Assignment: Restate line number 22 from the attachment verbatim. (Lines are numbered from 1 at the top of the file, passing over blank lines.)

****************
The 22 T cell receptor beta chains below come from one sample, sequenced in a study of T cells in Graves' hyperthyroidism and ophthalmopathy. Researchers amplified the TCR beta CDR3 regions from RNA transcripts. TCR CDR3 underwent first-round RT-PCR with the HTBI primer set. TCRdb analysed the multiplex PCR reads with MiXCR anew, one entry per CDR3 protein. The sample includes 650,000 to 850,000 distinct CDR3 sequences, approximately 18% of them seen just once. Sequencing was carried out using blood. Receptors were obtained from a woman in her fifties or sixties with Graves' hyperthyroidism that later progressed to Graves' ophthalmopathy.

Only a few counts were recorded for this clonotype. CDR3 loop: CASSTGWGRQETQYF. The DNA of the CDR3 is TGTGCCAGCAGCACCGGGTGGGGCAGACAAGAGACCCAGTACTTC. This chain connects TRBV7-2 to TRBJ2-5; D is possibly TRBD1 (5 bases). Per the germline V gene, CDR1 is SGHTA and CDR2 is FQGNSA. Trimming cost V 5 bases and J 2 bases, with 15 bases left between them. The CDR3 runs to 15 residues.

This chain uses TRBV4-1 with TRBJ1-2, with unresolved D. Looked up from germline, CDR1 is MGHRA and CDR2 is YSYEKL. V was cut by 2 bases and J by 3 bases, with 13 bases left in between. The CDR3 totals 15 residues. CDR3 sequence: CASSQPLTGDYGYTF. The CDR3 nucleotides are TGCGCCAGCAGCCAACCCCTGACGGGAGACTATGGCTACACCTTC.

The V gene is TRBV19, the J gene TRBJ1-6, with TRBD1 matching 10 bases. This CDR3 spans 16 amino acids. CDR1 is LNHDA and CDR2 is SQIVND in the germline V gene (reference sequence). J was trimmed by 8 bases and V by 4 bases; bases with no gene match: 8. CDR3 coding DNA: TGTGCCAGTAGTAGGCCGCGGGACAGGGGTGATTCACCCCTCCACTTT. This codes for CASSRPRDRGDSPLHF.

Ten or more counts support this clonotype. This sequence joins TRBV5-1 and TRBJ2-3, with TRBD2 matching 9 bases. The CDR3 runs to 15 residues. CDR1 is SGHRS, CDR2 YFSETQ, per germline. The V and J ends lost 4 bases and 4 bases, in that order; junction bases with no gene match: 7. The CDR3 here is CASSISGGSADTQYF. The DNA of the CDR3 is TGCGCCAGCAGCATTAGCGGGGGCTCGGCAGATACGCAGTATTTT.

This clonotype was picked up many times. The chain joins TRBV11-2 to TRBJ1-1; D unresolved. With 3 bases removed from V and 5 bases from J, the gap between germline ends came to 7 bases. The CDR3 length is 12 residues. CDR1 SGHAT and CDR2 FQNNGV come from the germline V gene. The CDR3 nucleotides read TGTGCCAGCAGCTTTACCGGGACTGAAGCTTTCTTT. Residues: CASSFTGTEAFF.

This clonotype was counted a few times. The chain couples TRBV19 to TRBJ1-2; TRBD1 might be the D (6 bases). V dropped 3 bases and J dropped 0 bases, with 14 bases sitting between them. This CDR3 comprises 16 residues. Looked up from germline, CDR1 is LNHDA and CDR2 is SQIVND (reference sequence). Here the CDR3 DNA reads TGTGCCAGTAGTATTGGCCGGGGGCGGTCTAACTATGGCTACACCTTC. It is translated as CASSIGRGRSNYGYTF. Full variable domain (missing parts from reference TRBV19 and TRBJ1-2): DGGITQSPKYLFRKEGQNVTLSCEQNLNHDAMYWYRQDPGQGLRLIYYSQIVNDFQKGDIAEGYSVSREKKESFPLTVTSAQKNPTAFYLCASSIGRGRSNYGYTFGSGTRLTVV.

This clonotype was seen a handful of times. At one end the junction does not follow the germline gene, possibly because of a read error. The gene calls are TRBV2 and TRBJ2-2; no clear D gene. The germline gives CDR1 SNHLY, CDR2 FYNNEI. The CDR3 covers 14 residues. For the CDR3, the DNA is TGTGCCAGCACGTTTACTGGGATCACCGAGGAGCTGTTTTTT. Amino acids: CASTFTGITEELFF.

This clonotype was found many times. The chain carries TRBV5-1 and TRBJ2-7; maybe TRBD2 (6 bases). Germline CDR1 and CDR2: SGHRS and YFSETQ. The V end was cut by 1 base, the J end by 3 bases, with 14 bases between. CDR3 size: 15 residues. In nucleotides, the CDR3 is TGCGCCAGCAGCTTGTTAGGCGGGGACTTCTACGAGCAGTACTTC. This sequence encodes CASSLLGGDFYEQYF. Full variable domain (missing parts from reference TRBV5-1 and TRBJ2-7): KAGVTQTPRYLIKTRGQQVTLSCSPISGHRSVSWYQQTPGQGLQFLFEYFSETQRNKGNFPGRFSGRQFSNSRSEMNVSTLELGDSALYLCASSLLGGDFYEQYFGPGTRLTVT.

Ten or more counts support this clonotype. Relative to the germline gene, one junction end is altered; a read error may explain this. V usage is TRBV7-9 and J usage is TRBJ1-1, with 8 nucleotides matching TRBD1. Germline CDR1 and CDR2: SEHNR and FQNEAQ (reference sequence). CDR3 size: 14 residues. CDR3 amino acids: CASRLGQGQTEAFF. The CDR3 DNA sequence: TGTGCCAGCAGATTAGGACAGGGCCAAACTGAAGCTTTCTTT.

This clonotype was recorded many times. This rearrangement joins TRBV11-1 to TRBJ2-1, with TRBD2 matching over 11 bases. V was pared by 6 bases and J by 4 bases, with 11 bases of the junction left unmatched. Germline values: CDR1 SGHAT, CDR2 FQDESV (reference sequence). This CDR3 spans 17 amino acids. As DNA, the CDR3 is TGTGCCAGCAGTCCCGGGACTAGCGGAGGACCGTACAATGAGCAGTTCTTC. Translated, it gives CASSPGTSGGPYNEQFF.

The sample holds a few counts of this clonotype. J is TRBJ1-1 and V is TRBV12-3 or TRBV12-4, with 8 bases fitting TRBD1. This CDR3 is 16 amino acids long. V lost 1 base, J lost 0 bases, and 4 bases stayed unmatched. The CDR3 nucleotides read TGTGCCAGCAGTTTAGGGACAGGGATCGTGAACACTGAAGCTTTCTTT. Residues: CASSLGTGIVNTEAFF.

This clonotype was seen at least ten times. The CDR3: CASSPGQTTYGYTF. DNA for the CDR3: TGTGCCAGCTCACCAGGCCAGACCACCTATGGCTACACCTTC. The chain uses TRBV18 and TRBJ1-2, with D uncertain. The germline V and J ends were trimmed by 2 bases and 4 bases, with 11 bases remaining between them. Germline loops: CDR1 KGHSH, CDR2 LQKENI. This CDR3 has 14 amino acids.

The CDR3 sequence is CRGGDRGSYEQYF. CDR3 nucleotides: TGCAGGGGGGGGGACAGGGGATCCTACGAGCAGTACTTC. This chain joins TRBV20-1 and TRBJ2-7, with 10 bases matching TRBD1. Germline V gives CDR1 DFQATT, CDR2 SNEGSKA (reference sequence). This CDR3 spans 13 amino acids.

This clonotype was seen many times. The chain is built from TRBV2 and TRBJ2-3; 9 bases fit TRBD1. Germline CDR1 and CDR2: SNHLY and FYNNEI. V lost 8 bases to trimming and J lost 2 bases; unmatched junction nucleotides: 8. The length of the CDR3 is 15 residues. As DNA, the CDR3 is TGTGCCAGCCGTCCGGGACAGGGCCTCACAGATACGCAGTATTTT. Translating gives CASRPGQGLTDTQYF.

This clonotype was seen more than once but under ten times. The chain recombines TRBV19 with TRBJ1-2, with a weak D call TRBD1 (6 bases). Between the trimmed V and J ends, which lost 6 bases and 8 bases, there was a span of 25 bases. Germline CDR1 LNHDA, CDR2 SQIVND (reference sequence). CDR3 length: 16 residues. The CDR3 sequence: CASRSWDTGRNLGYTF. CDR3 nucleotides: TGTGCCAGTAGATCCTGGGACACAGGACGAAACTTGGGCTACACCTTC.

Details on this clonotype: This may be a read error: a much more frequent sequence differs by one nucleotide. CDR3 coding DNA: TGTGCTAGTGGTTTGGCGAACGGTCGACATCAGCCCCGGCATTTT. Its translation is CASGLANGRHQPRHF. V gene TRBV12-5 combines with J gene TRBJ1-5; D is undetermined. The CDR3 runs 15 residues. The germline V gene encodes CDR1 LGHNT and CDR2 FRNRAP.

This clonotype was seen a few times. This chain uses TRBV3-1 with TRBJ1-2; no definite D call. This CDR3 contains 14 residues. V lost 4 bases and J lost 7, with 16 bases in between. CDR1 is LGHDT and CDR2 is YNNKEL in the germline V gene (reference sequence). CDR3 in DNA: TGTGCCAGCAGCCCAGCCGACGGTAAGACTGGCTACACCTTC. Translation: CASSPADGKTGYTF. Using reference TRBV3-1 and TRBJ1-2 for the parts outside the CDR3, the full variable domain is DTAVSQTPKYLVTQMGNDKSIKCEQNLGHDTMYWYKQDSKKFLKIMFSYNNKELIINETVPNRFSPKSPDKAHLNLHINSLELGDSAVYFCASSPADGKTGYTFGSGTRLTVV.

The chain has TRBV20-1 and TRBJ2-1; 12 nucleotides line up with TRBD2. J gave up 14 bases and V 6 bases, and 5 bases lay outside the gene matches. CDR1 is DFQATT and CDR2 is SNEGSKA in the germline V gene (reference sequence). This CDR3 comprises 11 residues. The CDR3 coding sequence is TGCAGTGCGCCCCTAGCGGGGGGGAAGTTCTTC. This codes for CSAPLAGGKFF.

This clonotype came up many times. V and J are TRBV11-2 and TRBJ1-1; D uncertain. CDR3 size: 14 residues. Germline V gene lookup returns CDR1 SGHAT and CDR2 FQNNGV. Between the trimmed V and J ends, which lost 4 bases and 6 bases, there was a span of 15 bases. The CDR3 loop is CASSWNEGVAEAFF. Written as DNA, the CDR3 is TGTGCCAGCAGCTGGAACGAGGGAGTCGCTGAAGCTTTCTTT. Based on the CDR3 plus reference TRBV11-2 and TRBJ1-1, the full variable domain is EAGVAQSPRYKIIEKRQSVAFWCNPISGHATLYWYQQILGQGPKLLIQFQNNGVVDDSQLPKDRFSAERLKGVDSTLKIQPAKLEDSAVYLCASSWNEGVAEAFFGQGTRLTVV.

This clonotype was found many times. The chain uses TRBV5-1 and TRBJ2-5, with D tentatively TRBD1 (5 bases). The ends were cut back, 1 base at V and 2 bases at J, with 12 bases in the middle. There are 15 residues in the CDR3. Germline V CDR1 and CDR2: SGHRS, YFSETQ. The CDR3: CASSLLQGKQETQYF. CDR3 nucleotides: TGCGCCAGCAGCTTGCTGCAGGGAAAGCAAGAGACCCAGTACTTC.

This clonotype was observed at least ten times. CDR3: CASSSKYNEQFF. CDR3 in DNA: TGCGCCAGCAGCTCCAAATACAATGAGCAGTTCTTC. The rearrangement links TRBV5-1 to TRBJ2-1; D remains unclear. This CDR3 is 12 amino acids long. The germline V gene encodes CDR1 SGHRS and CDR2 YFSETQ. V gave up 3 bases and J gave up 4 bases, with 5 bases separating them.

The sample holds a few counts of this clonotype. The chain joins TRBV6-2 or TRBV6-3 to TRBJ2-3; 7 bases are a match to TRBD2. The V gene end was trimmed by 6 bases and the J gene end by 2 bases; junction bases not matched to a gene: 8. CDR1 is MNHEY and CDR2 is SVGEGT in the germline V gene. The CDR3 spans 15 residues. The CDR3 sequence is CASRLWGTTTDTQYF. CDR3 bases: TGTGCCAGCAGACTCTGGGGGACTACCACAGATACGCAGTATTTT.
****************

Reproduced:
This clonotype was observed at least ten times. CDR3: CASSSKYNEQFF. CDR3 in DNA: TGCGCCAGCAGCTCCAAATACAATGAGCAGTTCTTC. The rearrangement links TRBV5-1 to TRBJ2-1; D remains unclear. This CDR3 is 12 amino acids long. The germline V gene encodes CDR1 SGHRS and CDR2 YFSETQ. V gave up 3 bases and J gave up 4 bases, with 5 bases separating them.